In vivo rat colon defect repair

For the in vivo colon defect repair model, rats were anesthetized using isoflurane (2-3% isoflurane in oxygen) in an anesthetizing chamber. Anesthesia was maintained using a nose cone. Abdominal hair was removed, and the animals were placed over a heating pad for the duration of the surgery. The colon was exposed by a median laparotomy. The exposed colon was packed with moistened sterile gauzes before creating a defect to prevent contamination of the abdominal cavity. A 10 mm incision was made to the colon using scissors and repaired using a 3D printed patch (10 mm in width and 20 mm in length) or sutures. After repair, warm saline was injected into the colon by a 32-gauge needle syringe to confirm formation of a fluid-tight seal. The muscle and skin layers were closed with sutures (4-0 Vicryl, Ethicon). 2 or 4 weeks after the surgery, the animals were euthanized by CO2 inhalation. Regions of interest were excised and fixed in 10% formalin for 24 h for histological analyses. Fixed tissue samples were placed into 70% ethanol and submitted for histological processing and H&E or MT staining at the Hope Babette Tang (1983) Histology Facility in the Koch Institute for Integrative Cancer Research at the Massachusetts Institute of Technology. Representative histology images were shown in the corresponding figures. The colon defect repair model was performed on 3 independent samples with similar results.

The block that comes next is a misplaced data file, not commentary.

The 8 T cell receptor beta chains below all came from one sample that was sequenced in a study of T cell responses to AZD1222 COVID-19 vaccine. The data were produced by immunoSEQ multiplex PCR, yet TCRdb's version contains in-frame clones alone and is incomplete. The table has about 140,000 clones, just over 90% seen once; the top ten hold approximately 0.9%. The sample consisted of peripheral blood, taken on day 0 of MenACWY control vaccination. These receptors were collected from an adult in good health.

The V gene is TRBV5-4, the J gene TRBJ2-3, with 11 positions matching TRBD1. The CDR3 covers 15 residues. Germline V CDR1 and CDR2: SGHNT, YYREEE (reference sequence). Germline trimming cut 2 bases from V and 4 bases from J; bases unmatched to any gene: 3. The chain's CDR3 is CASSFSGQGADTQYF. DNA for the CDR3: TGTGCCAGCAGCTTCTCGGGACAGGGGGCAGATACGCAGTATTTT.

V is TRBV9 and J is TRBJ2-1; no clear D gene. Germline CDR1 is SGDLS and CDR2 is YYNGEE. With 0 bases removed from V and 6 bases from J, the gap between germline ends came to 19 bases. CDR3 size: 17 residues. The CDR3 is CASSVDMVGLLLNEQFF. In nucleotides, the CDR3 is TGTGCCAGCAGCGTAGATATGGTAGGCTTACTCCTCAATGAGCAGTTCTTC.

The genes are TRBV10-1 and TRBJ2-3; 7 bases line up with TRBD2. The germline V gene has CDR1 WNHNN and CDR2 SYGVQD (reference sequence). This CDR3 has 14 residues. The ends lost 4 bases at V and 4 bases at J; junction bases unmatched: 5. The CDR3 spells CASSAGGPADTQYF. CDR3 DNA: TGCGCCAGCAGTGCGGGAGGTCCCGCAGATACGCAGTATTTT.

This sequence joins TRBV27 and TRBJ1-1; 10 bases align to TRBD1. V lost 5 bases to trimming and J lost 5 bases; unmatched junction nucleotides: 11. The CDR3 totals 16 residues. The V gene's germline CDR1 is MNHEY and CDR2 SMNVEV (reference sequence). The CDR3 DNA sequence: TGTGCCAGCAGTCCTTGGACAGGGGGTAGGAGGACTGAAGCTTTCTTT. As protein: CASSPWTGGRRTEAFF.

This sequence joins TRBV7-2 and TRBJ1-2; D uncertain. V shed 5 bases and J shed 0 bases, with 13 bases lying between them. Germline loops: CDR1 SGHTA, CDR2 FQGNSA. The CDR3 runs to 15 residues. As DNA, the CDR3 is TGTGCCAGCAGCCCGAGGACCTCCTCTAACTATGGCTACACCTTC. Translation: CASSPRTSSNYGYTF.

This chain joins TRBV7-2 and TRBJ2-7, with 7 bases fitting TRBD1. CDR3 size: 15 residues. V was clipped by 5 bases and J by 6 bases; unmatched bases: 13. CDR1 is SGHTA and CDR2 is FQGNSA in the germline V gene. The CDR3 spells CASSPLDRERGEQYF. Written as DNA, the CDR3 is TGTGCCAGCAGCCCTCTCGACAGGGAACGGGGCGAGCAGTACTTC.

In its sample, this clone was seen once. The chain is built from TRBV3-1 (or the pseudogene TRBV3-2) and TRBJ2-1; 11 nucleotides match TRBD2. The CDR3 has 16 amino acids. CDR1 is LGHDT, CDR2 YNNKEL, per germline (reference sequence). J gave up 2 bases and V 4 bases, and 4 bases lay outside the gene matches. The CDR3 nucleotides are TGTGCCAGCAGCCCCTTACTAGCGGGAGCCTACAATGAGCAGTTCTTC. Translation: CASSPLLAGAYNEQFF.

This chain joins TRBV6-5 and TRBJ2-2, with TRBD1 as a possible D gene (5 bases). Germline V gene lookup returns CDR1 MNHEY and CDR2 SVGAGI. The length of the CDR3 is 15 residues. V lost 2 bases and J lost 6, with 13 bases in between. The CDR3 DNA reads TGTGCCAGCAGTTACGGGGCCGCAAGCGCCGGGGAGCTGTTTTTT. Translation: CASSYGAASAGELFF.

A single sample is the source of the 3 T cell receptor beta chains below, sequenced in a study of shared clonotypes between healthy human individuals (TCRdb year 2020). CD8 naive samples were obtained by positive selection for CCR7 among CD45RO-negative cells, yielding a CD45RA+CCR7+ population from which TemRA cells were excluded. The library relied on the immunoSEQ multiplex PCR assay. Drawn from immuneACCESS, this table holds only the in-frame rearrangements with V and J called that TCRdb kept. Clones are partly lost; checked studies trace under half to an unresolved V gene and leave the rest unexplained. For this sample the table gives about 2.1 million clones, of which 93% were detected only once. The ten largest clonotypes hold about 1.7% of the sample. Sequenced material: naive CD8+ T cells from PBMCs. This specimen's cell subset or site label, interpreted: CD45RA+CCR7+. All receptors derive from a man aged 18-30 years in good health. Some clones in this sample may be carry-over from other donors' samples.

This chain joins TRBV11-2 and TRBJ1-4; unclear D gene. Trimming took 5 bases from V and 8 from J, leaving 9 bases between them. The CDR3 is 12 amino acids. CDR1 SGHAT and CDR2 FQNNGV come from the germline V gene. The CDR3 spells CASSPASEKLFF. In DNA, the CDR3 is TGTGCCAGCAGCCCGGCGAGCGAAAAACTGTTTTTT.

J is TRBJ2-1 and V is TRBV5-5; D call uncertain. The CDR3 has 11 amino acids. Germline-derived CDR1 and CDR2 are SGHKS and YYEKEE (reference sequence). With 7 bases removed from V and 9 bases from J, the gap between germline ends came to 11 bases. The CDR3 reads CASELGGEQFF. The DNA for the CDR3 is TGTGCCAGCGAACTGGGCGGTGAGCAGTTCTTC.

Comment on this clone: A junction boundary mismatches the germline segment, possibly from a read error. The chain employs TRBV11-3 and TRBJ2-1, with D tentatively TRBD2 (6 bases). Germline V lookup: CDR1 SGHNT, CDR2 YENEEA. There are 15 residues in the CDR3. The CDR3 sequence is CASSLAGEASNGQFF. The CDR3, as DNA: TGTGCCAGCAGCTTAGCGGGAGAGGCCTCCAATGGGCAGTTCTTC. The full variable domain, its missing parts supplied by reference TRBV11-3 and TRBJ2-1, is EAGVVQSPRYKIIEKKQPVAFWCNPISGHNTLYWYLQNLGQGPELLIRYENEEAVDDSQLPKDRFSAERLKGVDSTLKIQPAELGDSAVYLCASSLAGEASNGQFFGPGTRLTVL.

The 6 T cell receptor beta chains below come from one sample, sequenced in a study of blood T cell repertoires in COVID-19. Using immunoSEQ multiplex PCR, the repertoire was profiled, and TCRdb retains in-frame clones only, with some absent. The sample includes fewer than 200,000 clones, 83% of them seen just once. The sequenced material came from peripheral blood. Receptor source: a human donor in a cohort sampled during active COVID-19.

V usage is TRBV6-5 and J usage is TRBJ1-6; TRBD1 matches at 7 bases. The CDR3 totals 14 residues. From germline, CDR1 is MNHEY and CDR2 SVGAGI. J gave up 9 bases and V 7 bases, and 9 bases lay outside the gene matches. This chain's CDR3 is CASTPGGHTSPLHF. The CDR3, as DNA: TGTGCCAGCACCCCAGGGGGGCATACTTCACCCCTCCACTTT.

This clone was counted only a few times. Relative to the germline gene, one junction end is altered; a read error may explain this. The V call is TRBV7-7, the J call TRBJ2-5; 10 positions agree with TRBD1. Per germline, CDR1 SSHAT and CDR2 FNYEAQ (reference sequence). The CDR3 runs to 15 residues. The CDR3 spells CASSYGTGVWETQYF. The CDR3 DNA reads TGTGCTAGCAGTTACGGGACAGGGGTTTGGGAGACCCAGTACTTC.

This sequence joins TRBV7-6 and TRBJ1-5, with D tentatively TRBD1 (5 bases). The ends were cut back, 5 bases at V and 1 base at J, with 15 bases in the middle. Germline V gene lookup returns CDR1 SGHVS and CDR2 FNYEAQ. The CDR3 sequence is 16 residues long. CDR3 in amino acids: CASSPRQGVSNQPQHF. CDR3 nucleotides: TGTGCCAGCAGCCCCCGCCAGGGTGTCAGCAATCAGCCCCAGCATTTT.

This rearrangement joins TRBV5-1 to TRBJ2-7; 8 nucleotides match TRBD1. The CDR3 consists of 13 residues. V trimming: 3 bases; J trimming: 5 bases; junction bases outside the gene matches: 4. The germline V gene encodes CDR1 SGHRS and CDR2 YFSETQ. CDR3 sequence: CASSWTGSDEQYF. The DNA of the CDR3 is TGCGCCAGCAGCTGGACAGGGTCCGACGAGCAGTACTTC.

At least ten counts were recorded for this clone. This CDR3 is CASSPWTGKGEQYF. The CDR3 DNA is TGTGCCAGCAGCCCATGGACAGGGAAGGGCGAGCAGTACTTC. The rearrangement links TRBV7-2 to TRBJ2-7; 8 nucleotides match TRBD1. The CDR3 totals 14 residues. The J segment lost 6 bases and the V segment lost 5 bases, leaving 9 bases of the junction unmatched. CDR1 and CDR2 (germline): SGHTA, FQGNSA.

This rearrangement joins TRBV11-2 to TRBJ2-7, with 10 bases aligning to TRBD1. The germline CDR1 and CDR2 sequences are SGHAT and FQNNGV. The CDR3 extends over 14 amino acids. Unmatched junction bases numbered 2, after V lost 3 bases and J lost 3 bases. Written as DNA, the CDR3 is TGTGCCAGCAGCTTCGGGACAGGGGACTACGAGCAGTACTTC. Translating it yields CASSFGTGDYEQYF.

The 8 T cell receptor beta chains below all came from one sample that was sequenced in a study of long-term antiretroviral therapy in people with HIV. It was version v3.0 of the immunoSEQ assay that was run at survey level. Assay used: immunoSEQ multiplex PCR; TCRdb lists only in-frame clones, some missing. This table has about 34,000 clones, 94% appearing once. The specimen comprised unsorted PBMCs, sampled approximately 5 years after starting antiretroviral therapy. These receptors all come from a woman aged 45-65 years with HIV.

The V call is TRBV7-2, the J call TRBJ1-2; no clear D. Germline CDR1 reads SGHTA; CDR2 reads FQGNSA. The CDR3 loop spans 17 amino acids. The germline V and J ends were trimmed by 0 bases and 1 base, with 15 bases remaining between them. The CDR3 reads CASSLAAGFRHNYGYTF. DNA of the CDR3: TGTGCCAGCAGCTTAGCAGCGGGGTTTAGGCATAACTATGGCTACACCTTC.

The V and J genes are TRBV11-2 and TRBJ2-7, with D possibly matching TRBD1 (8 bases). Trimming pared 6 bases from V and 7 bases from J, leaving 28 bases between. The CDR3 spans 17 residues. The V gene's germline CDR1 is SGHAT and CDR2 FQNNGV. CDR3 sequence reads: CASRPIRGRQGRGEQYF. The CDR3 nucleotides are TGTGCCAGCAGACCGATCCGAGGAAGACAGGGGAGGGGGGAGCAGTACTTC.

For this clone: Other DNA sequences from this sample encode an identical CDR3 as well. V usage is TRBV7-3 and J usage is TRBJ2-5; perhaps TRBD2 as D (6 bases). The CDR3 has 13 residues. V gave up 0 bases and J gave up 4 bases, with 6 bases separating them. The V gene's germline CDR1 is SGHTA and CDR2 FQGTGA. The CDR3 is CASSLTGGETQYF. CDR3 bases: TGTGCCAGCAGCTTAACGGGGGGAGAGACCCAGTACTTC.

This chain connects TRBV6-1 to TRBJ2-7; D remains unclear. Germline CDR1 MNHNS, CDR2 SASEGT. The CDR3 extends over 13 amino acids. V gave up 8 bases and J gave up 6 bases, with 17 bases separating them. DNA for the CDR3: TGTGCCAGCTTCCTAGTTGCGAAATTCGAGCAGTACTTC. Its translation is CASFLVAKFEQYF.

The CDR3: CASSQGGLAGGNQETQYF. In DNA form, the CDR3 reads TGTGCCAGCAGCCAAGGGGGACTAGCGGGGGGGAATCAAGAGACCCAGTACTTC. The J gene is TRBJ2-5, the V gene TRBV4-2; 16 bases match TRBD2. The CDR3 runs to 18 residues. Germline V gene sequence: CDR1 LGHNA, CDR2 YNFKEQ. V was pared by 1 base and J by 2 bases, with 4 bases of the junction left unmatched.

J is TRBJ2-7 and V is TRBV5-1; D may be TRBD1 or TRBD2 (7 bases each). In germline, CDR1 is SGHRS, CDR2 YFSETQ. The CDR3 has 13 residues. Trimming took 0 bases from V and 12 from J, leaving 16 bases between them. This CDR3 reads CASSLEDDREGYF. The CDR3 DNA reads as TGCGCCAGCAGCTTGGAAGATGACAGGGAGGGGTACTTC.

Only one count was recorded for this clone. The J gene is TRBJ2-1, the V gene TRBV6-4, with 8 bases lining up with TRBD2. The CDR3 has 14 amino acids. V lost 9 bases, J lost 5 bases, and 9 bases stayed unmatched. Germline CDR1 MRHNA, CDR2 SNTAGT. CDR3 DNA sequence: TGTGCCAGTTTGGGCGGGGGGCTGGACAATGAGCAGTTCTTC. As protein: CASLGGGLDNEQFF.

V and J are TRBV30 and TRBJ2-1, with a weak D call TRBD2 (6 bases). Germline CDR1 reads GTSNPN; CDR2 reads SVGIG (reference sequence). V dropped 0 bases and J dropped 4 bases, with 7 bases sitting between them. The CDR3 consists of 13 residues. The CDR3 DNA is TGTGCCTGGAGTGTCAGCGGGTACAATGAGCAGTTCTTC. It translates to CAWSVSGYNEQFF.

In vivo rat liver defect repair

For the in vivo rat liver defect repair model, rats were anesthetized using isoflurane (2-3% isoflurane in oxygen) in an anesthetizing chamber. Anesthesia was maintained using a nose cone. Abdominal hair was removed, and the animals were placed over a heating pad for the duration of the surgery. The liver was exposed by a laparotomy. An injury 5 mm in length and 2 mm in depth was made to the liver using a surgical scalpel. To seal the injury, a liquid-infused patch measuring around 2 cm by 3.5 cm was placed onto the bleeding defect site and gently pressed for 10 s. To confirm hemostasis, the region was washed with saline and observed for 30 min to check for any signs of further blood loss. At the termination of the study, the animals were euthanized by CO2 inhalation. The liver defect repair model was performed on 2 independent samples with similar results.

In vivo rat femoral artery defect repair